The Russian Civil War nobody saw

According to Andrey Illarionov and Forbes Magazine, there has been an internal power struggle raging in Moscow between the wealthy oligarchs and the military leadership. Apparently, just like the US President is merely a figurehead and servant of the country’s corporations, so too is Russia’s President. The former adviser to Putin paints a picture where the seemingly powerful Russian leader was actually stuck in the middle of a civil war for control of the Kremlin.

Looking back over the past year’s worth of shocking actions by Russia and its leader, Illarionov’s explanation seems to fit. According to the former insider turned CATO advisor, the tensions began over a year ago when the pro-Russian, democratically elected President of Ukraine was overthrown. US State Dept emails leaked by groups like Anonymous and people like Edward Snowden suggest the Ukrainian coup was planned and executed by the US and the CIA.

Needing to respond to its next door neighbor and former province being occupied by its number one enemy, Russia’s two controlling factions were at odds. Andrey Illarionov describes a scene where Russian Generals and the military industrial complex demanded an increase in defense funding and a military response to the West’s confrontational action in Ukraine.



On the other side were the Russian billionaires and oligarchs, who like all billionaires and oligarchs, just want to remain billionaires and oligarchs. And for them, war with the West meant a possible loss of business and profits from their Western counterparts. Or worse, it could mean a Russian state take-over of their assets to fund the ill-conceived and unnecessary war, which is exactly what happened to some of them over the past year.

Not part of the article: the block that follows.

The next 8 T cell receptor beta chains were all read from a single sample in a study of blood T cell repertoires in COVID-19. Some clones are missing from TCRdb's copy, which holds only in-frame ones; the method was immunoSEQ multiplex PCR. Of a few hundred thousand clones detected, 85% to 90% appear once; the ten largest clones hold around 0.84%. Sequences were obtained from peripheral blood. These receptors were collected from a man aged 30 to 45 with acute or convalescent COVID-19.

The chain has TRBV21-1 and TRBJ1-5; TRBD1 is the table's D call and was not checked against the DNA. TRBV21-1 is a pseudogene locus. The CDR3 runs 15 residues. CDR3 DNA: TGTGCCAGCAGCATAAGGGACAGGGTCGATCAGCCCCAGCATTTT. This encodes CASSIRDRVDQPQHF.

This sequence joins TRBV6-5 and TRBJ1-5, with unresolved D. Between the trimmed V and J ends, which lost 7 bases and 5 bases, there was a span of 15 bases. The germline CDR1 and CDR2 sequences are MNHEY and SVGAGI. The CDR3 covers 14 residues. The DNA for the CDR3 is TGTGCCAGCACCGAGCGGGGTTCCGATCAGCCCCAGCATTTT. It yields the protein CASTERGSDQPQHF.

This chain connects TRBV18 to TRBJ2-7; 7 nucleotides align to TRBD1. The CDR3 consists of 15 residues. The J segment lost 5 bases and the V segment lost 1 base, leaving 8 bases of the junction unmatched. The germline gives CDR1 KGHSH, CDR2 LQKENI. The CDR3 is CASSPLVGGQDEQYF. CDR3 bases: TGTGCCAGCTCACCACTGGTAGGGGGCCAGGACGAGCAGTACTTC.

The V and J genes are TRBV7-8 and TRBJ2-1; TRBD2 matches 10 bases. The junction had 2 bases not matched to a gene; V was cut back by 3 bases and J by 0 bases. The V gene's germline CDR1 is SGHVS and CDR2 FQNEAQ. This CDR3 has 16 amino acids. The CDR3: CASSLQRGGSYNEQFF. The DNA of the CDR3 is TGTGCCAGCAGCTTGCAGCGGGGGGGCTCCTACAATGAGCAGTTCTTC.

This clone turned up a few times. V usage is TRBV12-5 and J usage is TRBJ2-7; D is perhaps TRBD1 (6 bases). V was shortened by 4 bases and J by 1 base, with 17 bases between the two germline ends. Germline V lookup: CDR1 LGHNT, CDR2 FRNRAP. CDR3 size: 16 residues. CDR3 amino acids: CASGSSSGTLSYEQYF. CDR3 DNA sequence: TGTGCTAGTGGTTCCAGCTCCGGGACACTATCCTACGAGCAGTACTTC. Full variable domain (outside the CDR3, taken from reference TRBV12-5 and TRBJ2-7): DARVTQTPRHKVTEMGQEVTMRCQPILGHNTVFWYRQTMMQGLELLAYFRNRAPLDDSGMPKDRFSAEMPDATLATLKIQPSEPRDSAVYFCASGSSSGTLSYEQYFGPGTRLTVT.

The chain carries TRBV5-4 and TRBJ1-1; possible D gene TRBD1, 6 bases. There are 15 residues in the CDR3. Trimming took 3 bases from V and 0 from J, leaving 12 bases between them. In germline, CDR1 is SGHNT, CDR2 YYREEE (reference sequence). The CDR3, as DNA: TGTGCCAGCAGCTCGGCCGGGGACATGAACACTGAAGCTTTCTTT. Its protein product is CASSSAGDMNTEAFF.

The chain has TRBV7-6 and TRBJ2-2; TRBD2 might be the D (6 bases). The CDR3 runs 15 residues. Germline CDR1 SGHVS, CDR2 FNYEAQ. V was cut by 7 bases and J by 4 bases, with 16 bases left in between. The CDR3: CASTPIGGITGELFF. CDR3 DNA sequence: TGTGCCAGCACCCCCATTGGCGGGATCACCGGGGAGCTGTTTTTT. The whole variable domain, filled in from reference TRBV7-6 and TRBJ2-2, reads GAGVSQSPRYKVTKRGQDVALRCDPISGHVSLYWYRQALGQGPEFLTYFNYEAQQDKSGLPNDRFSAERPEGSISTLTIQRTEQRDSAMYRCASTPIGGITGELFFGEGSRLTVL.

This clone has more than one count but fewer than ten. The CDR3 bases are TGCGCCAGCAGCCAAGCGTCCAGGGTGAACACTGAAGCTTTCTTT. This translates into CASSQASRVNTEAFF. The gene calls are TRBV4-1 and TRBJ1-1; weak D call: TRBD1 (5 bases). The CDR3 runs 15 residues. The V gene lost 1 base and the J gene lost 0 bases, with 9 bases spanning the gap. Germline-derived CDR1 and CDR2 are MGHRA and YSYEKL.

Russian military wins, then loses to the oligarchs

As detailed by Andrey Illarionov, it’s obvious the ‘war hawks’ in Russia won the internal power struggle initially. President Putin went on to send secret forces into Ukraine, he annexed Crimea, incorporated parts of Georgia, and in the face of devastating economic sanctions and a plunge in oil revenues, the country has only increased military spending. But flash forward one year to this weekend and it seems the oligarchs have struck back, and they may have taken down Vladimir Putin in the process.

Russian banks, businesses and billionaires were forced to quietly go along with the hawks’ military and power aspirations, and more importantly, fund them. Western economic sanctions have taken a huge toll on their wealth and income. Putin seemed to send them a signal when he began imprisoning certain billionaires and confiscating their wealth. Some fled to Western or neutral countries like Switzerland. Others began plotting Vladimir Putin’s demise.

Boris Nemtsov and the final straw

When Russia’s main opposition leader Boris Nemtsov was assassinated outside the walls of the Kremlin on February 27th, just two days before he was to lead a protest march through Moscow, the world saw it as a desperate attempt by Vladimir Putin and Kremlin war hawks to hold onto power amid mounting inflation, food shortages and public opposition. Two days after Nemtsov’s murder, 50,000 Russians marched through Moscow in protest.



Countless global media outlets have reported that Russian authorities took a handful of Chechen nationals into custody for the assassination of Boris Nemtsov, and some were even killed by Russian forces attempting to apprehend them. The idea that the Kremlin would use Chechen rebels, now loyal Putin followers, to assassinate opposition leaders isn’t out of the question. What is a surprise is that the provincial leader of the barely containable Chechen militants has come out against the Kremlin and in defense of the accused Chechens.

Former Putin advisor Andrey Illarionov says he believes the Russian billionaires have had enough of Putin and the war hawks’ ill advised confrontation with the West. With the assassination of opposition leader Boris Nemtsov, it’s clear that angry everyday Russians have had enough as well. Add to that the public criticism by the leader of one of Putin’s largest and most powerful blocks, and it seems the notion of Vladimir Putin being overthrown in a coup last week isn’t so far-fetched after all.